Consumers increasingly look for sustainability credentials in the brands they buy. And yet, whenever brands talk about sustainability, consumers are increasingly sensitive to green-washing and hypocrisy.
Google caught flak most recently for hosting a climate change summit on the coast of Sicily a few weeks ago, when it came out that over 100 of the celebrity attendees turned up in private planes and superyachts.
I like how Allbirds CMO Julie Channing recently talked about the rise of companies embracing sustainability:
“The good news is the sustainability conversation is happening. The bad news is now many businesses think they have to check the sustainability box, so they introduce a single line or one campaign…
“While any progress is good progress, by the same token it’s created a lot more confusion with customers and it requires a level of education to understand what’s good and not good, what’s authentic and what’s not.”
Brands have the potential to make a big impact on sustainability. They can use their scale to make things in more sustainable ways, and they can use their platform to help educate people about sustainability. But sustainability has to go deeper than a talking point.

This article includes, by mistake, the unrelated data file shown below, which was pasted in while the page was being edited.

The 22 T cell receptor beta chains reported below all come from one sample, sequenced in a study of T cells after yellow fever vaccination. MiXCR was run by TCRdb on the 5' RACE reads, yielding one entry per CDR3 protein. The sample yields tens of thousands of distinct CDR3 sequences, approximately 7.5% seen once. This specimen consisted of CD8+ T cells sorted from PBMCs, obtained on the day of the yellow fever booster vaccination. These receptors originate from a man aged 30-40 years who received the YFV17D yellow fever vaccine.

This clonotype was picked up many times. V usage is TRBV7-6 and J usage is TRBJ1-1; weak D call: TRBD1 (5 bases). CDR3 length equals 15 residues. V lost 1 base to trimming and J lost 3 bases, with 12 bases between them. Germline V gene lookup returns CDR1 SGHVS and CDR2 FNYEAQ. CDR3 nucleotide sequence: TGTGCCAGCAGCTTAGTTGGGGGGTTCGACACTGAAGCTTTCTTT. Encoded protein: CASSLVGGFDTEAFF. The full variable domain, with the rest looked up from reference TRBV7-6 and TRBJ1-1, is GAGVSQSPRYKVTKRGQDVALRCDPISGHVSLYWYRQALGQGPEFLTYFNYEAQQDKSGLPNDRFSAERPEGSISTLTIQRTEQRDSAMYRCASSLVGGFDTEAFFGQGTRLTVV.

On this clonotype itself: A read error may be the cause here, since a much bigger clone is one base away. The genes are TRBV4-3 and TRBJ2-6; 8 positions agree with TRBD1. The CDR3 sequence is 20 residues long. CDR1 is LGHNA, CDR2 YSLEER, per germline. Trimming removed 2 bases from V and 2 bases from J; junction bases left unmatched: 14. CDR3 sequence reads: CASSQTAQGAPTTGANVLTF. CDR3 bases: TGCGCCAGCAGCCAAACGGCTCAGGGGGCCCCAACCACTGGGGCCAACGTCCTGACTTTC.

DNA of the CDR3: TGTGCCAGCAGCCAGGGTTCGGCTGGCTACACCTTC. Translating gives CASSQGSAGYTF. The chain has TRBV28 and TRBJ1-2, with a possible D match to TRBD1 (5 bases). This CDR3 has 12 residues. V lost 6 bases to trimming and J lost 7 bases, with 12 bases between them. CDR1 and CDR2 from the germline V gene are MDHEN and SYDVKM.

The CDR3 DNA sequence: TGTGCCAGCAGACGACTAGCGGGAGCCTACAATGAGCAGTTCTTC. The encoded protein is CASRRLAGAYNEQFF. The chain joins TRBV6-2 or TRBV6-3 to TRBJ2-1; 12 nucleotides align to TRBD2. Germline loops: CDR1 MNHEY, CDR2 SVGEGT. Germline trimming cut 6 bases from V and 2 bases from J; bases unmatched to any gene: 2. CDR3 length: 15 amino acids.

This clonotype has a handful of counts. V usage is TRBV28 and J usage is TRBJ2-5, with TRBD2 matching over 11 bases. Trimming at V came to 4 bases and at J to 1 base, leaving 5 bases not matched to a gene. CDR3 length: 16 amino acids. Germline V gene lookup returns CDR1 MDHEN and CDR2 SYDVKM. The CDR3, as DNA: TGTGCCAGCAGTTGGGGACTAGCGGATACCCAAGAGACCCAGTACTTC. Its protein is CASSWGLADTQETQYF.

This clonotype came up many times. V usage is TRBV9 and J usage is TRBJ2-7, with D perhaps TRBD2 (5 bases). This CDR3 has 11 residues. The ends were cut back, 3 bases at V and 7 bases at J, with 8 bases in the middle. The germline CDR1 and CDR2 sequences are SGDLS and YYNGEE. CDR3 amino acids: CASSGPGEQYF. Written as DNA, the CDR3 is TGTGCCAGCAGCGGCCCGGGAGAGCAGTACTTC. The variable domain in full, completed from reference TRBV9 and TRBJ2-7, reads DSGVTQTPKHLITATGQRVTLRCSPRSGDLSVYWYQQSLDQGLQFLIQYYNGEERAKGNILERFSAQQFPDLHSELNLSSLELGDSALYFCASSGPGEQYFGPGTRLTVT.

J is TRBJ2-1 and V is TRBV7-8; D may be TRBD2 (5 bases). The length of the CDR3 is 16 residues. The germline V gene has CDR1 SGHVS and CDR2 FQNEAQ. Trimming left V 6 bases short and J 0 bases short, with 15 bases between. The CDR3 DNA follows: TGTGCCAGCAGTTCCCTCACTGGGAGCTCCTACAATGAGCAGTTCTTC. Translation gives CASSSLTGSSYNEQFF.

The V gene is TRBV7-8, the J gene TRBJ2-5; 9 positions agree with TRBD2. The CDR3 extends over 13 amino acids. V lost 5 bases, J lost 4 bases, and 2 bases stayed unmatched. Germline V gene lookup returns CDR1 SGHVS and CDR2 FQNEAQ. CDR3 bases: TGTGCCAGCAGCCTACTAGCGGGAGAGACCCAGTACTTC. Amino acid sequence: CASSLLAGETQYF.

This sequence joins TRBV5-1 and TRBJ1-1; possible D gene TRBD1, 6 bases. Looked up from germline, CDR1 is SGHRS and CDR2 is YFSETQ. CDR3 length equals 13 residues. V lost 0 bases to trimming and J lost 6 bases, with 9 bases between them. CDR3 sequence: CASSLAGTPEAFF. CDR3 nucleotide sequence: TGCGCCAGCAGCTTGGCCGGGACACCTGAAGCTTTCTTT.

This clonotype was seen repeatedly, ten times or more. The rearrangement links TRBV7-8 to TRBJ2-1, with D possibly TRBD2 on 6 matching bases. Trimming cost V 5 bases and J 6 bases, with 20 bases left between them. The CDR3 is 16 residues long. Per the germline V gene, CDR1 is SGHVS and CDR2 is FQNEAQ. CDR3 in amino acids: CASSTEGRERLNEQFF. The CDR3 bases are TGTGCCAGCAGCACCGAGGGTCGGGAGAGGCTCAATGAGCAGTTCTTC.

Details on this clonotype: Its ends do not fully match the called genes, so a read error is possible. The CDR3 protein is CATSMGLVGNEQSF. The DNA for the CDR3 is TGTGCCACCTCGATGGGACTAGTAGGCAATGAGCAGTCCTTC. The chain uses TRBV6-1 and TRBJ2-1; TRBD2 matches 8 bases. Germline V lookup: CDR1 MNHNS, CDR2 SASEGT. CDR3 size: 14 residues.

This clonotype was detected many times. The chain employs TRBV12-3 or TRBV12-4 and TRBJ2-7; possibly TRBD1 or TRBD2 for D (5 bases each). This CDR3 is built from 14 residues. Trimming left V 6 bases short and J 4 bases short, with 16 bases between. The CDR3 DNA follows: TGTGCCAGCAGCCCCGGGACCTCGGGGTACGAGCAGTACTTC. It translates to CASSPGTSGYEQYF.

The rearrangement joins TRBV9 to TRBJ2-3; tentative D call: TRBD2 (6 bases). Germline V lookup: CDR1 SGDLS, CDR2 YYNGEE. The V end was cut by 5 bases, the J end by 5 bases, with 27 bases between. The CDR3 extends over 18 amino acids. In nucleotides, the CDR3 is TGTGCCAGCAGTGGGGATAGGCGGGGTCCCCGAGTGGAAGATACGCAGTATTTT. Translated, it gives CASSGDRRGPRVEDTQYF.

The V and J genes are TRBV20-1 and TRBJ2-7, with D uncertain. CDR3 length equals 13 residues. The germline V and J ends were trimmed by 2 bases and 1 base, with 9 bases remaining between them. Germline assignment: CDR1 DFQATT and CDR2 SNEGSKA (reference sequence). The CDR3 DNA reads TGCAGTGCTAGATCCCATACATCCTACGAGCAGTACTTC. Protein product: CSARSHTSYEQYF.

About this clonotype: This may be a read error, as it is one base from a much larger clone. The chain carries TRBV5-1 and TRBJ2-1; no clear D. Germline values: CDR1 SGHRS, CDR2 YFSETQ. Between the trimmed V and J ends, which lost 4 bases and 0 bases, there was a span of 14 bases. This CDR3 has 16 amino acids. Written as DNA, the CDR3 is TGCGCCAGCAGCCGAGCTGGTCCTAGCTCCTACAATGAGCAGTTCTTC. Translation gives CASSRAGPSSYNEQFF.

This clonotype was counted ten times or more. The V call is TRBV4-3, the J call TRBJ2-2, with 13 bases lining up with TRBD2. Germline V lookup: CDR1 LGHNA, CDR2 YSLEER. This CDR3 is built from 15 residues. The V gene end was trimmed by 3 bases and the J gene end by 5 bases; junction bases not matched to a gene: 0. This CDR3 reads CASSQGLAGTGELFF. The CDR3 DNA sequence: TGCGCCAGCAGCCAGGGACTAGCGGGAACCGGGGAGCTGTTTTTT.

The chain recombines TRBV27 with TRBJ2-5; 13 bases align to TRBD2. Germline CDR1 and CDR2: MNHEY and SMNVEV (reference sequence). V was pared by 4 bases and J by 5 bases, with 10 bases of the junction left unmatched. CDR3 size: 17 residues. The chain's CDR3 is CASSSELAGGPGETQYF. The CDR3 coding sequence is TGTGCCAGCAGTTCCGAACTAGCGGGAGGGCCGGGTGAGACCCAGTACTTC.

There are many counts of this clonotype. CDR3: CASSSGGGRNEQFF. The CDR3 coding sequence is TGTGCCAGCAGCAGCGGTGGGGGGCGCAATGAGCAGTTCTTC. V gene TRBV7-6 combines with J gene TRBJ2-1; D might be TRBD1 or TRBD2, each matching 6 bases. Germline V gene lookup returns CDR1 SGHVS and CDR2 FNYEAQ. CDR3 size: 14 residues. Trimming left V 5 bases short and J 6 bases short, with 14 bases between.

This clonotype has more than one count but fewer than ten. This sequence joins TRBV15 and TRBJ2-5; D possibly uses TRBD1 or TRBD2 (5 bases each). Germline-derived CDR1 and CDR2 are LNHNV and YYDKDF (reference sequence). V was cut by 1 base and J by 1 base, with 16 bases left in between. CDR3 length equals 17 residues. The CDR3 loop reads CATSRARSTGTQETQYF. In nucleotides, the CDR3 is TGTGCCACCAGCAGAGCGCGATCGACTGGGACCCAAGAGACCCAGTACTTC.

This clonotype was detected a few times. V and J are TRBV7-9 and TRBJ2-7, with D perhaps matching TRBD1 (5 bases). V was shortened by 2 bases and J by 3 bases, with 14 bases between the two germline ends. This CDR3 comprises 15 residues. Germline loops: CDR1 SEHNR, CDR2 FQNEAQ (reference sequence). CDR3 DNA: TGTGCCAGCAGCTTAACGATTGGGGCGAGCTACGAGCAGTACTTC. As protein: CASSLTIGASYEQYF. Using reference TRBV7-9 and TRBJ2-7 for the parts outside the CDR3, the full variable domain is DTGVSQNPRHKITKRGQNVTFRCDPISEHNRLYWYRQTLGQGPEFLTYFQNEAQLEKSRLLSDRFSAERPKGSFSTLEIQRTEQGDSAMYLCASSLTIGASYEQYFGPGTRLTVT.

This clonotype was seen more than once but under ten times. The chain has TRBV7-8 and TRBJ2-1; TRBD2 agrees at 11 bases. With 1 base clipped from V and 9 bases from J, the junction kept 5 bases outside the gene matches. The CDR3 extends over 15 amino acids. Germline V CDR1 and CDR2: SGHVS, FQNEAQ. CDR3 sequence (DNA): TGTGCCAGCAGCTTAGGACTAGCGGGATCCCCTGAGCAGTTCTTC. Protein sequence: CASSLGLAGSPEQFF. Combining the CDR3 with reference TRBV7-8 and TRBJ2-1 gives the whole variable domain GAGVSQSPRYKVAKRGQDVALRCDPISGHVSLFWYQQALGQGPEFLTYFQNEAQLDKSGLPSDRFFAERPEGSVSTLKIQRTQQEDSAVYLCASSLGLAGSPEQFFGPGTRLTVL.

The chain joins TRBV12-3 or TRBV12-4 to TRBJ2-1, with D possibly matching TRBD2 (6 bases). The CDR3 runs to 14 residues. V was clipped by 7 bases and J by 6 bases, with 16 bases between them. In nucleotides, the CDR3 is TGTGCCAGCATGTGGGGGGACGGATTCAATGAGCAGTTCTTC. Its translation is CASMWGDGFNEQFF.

When I worked at Method, we thought about our sustainability approach as being dark green on the inside and light green on the outside. That meant that most of the company’s work on sustainability happened behind the scenes. Some projects, like the world’s first bottle made of ocean plastic, made the news, but other initiatives, like using biodiesel in freight routes or light-weighting packaging, did not.
I think that’s a good rule of thumb in brands making progress with sustainability — always aim to be greener on the inside than the outside. Walk more than talk.
Here are a couple related cartoons I’ve drawn over the years: